Barrow - BX1805 .B3 1852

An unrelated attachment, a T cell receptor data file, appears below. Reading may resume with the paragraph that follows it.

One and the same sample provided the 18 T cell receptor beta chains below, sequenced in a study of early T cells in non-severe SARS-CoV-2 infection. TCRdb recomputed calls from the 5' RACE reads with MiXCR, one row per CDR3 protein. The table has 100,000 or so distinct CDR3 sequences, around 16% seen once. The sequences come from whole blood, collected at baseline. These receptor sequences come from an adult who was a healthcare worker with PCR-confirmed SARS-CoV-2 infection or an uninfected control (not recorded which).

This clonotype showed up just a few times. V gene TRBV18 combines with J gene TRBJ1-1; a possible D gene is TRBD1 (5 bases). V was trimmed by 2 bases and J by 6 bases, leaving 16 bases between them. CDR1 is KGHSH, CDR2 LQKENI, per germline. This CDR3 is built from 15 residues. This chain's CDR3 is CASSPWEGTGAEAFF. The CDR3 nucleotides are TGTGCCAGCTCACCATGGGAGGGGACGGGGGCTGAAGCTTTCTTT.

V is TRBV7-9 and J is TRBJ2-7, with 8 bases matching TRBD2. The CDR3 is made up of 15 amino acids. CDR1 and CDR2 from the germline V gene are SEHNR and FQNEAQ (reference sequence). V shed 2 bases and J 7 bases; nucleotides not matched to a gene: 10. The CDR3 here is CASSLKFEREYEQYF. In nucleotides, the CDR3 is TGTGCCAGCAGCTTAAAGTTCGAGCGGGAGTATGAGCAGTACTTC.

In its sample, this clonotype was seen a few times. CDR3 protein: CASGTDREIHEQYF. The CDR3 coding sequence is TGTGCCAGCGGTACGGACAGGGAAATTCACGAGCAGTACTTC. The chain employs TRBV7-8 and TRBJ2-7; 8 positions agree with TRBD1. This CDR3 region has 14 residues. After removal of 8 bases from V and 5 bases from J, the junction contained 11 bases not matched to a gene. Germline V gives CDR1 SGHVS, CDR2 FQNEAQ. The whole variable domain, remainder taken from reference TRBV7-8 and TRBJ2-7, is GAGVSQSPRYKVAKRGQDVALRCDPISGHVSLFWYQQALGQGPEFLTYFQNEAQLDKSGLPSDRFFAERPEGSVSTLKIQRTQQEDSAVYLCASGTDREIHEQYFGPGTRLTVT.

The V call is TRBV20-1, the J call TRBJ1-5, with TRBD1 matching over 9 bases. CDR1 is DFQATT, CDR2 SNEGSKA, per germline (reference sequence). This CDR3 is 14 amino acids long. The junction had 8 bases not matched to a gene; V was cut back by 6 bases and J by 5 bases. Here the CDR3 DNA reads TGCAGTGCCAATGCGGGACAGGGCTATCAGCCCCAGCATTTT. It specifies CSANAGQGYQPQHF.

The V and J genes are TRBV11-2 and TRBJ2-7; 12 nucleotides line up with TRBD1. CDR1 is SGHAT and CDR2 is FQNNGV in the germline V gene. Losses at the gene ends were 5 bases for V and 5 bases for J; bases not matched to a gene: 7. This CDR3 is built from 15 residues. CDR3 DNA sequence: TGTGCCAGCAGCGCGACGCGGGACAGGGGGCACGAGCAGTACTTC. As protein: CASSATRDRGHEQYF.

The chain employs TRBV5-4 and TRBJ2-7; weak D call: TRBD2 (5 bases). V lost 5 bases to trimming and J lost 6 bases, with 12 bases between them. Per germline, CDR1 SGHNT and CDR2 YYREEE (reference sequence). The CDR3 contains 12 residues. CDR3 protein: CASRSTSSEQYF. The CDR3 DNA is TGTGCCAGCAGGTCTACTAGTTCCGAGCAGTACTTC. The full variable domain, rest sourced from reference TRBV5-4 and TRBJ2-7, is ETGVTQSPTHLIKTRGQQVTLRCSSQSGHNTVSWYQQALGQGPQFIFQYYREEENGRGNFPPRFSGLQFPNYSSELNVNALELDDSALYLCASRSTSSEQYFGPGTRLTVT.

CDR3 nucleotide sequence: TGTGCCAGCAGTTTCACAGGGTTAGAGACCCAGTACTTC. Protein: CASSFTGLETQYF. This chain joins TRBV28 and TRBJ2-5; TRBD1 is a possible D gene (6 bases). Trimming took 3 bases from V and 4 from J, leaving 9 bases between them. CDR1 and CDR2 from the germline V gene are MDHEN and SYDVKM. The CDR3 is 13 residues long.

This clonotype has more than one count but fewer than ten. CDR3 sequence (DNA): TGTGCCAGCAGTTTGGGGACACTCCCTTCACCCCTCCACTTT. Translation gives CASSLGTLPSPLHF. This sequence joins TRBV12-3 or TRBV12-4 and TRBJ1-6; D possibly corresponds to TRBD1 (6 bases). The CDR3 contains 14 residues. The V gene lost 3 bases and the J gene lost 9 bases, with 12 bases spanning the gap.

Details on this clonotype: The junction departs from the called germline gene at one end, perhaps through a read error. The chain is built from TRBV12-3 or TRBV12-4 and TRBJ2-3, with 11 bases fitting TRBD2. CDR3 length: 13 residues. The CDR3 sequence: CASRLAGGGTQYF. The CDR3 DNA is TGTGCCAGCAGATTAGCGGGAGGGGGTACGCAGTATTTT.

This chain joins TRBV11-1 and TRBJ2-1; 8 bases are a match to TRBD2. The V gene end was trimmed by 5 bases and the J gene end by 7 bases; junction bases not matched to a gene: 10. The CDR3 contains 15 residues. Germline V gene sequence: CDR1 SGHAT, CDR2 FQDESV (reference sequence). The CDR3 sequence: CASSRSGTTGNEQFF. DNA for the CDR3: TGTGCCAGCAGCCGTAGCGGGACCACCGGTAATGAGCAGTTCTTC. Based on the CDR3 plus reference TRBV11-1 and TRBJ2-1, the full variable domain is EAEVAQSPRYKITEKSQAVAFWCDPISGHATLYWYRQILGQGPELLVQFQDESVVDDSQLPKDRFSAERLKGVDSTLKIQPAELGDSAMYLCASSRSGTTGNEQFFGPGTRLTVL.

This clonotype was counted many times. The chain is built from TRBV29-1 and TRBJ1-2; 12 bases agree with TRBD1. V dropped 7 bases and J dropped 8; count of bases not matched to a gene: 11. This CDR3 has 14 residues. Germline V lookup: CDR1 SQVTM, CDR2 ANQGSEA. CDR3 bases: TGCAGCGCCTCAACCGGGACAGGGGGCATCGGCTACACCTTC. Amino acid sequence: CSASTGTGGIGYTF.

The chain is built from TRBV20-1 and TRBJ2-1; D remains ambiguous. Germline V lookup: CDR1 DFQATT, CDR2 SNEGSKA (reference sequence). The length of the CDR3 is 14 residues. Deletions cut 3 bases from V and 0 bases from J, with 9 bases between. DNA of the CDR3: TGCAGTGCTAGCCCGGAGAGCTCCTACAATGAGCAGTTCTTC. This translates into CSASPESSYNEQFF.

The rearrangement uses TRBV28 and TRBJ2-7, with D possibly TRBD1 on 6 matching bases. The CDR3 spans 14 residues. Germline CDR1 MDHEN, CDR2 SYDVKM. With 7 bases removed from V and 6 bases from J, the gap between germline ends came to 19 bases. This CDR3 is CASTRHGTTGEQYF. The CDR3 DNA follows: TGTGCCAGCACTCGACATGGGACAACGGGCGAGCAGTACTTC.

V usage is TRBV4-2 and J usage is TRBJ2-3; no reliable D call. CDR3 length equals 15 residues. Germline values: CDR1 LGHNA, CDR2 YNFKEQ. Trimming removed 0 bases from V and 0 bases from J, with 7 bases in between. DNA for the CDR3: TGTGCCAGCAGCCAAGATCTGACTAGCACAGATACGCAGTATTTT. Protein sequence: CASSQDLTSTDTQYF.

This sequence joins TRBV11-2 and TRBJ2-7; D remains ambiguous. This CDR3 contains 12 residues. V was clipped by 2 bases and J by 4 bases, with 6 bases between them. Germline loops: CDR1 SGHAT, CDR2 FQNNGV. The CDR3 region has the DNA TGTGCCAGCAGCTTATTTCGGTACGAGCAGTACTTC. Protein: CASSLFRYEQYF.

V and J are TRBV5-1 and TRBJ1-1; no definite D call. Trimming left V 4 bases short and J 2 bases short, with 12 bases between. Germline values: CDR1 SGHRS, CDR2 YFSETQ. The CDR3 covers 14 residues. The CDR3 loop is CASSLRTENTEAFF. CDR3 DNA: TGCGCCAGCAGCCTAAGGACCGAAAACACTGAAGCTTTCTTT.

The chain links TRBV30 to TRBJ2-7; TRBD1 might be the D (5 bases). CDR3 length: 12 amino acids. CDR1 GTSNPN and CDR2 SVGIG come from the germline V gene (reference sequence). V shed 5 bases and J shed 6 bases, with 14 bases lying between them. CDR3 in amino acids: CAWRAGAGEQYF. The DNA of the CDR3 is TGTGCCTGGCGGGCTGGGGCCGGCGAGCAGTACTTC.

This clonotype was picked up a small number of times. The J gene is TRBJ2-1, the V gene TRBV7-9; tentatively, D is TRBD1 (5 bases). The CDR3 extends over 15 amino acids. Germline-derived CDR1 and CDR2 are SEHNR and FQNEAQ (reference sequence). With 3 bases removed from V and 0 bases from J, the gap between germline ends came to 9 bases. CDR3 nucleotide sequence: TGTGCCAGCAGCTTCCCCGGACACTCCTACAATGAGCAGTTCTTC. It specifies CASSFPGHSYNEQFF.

SUBJECT OF THE TREATISE. xix him the throneof his father David" implies that he shall retain these powers in his own hand, and that " he shall reign over the house of Jacob for ever." (Luke i. 32, 33.) Earthly monarchs may divide their powers with others, or be in various ways circumscribed in their exercise; but such a partition or limitation cannot for a mo- ment be asserted of the Redeemer's authority. The Scripture image of a kingdom is taken fromOriental despotisms, in which there was but one master, and all beneath himwere subjects or servants. Earthly monarchs, even the most arbitrary, find it necessary to have their vicegerents to supply their lack of service, for they are frail, imperfect mortals,they can neither be in all places at the same time, nor can they overtake in their own persons the labour of con- stant supervision; but our blessed Lord stands in no need of assis- tants or assessors. " Lo," he says, " Iam with you alway, even unto the end of the world." There is nothing involved in these remarks from which it can be justly inferred that the church. of Christ is autocratic, or that it is destitute of all rule or form of government on earth.. It is granted that the apostles were rulers in the church, and that they speak of her pastors as those who were " over her in the Lord." What is meant is, that their authority is purely administrative; and in this distinction lies the whole essence of our controversy with the papal pretensions. The apostles were rulers in the church, they were not governors of the church; they did not legislate for the church, but merely administered the laws given by the " One Lawgiver;" they did not form so many foundations of the church, but were simply builders on the " one foundation," which was Jesus Christ. But if the idea of a delegated jurisdiction, imparted by our Lord to his apostles, and by them transmitted to their successors, is so pregnant with incongruities, it becomes positively ridiculous when imagined in the hands of the pope. The subdivision of the power among many, supposed in the one case, hides the absurdity of the claim; but it develops itself in all the hideousness of caricature when the claim is put forth in behalf of one man.. Perfect unity is the distinguishing prerogative of God, and in him it is the perfection of strength. With the creature it is the very reverse ; union, is strength, unity is weakness. To invest a human unit with the attributes and prerogatives of the Infinite One is the very perfection of human absurdity and impiety. And the pretence is all the more absurd and impious when we consider that it is, in the nature of things, impossible that the man can pcasess a single kingly attribute, or ex- ercise a single kingly prerogative, properly belonging to the Head. of